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Swatch Reverts to Swiss GAAP Accounting Practices

The firm said the measures are “more practical and less theoretical” than IFRS, and that they are more in tune with the needs of a Swiss industrial company.

PARIS — Swatch Group is set to change its accounting practices back to Swiss GAAP ARR measures as of Jan. 1, 2013. The group has used International Financial Reporting Standard (IFRS) practices since 2001.

“Swiss GAAP allows the Swatch Group, as a Swiss company, to use a recognized accounting practice that is ideal for industrial companies,” Swatch stated. “The cost-benefit ratio is reasonable and takes account of the special needs of a Swiss industrial company.”

The firm said Swiss GAAP measures were “more practical and less theoretical” than IFRS practices. The decision was made at a meeting of Swatch’s board of directors Wednesday.

Thomas Chauvet, European luxury goods director at Citi Research, called the change a “surprising backward move” in a research note. “We think the market will react negatively to this,” he wrote.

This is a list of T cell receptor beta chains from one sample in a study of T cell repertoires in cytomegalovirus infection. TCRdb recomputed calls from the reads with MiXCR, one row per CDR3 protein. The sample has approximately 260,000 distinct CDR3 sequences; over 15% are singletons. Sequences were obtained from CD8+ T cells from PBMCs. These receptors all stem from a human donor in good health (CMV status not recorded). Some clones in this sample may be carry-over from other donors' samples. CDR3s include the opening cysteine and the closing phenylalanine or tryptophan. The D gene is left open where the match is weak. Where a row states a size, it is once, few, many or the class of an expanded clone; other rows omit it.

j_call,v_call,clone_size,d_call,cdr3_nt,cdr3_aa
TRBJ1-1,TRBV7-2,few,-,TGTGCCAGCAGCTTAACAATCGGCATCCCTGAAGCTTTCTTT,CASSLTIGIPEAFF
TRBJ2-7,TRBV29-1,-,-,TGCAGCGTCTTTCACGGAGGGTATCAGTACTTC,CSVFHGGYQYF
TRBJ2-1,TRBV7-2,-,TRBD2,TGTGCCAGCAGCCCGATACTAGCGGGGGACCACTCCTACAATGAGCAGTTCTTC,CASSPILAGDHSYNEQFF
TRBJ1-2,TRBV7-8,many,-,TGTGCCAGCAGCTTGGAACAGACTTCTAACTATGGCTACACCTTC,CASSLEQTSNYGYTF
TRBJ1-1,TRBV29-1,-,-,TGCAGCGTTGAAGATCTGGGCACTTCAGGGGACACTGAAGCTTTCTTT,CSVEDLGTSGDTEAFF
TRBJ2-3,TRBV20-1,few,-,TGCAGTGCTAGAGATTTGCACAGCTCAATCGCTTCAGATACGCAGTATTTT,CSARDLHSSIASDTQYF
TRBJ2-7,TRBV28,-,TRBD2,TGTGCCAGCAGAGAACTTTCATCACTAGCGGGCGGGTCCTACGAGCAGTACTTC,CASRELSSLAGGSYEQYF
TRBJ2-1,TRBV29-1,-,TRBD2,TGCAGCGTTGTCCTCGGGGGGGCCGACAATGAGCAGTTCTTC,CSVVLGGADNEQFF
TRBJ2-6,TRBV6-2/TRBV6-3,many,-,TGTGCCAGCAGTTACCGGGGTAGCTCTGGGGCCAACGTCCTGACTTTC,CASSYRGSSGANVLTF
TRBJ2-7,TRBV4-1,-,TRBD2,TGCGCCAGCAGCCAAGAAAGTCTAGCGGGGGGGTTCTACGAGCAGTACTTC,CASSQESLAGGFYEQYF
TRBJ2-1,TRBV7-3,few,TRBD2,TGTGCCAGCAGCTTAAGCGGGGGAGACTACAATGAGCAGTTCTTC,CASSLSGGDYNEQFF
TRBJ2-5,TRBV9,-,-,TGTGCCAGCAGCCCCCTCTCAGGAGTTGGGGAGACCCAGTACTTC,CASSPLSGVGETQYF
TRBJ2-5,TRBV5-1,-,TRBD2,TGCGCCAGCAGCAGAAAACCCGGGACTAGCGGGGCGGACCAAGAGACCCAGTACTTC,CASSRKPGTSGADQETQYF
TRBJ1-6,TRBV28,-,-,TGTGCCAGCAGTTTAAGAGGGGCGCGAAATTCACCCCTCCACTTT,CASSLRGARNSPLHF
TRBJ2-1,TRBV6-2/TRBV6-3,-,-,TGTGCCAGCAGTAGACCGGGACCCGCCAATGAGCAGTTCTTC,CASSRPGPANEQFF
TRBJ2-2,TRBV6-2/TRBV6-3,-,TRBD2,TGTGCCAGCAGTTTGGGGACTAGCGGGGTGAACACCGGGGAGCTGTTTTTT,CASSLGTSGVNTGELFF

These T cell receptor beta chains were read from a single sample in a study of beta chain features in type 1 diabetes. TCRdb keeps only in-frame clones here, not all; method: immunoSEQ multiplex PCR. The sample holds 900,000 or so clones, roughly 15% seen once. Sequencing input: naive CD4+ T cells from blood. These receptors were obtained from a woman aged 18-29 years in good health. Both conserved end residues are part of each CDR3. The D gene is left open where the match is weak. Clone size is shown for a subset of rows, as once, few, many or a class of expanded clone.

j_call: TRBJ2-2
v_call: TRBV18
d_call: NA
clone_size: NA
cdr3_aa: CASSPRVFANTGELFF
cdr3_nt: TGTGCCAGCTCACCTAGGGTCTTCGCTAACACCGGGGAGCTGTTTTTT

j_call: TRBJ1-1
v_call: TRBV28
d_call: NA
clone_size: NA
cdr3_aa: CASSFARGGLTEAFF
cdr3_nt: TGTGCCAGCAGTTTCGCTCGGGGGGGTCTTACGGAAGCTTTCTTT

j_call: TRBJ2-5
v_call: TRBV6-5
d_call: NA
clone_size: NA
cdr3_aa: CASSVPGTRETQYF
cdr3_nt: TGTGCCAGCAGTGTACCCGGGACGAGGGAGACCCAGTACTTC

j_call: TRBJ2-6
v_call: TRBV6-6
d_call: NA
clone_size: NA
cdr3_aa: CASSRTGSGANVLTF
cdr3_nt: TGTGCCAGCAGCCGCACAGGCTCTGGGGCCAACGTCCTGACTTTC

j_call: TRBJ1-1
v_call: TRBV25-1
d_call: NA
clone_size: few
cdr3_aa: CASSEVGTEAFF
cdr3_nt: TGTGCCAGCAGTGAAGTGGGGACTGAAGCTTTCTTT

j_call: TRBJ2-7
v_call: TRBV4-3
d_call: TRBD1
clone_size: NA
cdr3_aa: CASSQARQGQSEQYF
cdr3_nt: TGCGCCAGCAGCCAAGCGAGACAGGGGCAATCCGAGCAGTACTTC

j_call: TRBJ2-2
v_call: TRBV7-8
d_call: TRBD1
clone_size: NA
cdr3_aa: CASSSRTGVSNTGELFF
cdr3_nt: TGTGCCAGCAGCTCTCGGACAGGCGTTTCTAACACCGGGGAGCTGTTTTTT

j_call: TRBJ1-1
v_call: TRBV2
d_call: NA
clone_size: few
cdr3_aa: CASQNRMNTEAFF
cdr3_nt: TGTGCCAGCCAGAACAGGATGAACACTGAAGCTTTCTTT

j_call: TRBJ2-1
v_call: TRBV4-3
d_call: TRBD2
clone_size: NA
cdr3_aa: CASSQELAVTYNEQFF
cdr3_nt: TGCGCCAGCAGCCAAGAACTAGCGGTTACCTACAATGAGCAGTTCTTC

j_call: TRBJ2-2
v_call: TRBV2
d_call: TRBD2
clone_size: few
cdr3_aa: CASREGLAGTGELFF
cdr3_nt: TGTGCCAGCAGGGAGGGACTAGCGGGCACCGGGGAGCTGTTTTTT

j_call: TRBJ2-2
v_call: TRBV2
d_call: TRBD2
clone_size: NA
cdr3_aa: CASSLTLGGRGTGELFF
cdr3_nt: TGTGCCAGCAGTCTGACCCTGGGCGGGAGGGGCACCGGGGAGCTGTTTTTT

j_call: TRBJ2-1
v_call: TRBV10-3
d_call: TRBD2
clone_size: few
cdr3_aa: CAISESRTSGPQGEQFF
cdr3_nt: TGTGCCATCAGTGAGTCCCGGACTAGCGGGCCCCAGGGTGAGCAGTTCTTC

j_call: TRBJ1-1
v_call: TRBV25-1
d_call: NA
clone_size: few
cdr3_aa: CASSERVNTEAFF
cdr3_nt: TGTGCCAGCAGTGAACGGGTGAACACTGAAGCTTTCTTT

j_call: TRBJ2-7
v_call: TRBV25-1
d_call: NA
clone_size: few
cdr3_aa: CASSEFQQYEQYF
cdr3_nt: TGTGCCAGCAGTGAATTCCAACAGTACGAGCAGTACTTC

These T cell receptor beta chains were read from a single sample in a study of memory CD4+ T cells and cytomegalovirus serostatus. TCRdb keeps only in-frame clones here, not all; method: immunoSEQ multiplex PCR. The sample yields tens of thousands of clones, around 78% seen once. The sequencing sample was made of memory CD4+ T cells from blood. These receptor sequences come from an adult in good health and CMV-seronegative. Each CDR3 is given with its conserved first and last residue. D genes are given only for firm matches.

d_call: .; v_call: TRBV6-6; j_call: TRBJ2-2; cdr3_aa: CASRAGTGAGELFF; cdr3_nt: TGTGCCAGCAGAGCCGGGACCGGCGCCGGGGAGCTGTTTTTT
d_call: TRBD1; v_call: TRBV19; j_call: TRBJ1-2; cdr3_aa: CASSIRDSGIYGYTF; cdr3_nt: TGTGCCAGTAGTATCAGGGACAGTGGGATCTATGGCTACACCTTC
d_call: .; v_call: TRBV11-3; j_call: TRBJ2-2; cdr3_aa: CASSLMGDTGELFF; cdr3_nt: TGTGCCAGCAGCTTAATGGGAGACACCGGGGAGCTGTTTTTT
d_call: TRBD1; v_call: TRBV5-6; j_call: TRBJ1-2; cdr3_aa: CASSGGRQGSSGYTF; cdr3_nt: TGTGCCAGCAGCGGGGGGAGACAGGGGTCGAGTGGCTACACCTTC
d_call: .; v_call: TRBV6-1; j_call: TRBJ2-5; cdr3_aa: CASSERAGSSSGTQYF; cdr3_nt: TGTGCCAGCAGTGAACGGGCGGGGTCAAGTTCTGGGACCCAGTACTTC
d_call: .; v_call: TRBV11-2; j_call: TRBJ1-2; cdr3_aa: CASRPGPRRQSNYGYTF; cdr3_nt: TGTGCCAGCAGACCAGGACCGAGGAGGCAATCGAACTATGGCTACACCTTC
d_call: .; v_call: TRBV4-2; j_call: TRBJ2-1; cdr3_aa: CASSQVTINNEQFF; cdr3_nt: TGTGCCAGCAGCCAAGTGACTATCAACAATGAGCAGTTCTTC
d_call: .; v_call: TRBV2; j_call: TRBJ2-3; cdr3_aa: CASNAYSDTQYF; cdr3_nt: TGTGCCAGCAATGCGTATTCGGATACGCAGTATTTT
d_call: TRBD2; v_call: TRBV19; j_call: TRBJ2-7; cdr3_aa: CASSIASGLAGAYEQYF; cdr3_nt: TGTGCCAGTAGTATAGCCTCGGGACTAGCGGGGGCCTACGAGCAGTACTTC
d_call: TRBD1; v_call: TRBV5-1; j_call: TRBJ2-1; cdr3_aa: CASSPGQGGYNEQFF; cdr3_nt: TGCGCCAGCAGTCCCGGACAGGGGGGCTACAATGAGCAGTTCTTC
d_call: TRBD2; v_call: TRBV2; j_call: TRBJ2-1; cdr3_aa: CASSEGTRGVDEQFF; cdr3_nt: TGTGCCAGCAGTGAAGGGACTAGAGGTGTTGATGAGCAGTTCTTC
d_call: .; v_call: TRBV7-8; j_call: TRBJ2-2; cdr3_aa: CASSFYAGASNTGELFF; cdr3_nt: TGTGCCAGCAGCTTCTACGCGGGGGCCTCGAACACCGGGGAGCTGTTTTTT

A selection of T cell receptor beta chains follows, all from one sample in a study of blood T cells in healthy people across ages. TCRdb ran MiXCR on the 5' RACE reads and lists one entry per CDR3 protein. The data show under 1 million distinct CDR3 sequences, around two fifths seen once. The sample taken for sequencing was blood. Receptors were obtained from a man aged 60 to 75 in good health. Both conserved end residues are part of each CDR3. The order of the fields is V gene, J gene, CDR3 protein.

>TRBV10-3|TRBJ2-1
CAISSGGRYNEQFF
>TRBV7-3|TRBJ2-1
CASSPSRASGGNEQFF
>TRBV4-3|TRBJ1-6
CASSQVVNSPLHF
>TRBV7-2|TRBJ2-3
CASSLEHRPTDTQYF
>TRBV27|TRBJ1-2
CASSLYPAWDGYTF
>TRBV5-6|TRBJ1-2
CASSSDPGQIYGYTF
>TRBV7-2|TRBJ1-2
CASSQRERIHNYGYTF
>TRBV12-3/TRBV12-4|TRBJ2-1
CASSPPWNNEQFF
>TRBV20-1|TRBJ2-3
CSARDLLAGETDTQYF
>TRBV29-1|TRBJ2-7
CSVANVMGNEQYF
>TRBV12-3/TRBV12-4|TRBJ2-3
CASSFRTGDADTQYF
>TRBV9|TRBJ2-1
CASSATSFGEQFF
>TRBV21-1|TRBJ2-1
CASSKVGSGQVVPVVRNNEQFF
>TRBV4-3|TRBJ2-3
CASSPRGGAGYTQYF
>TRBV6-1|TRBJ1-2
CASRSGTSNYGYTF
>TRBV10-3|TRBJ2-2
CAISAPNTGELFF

Chauvet said Swatch would be the only large-cap, blue-chip company on the Swiss stock market to report under Swiss GAAP.

“In a Swiss watch industry famous for its secrecy, the return to Swiss accounting principles is likely to raise concern over the quality of accounting disclosures and comparability with European luxury peers, which all report under IFRS, in particular Richemont,” Chauvet added.

Swatch shares on the Swiss stock exchange fell almost 1 percent to 376.10 Swiss francs, or $401.06 at current exchange, at 11 a.m. CET. That followed a 1.3 percent decline of the firm’s stock price on Wednesday.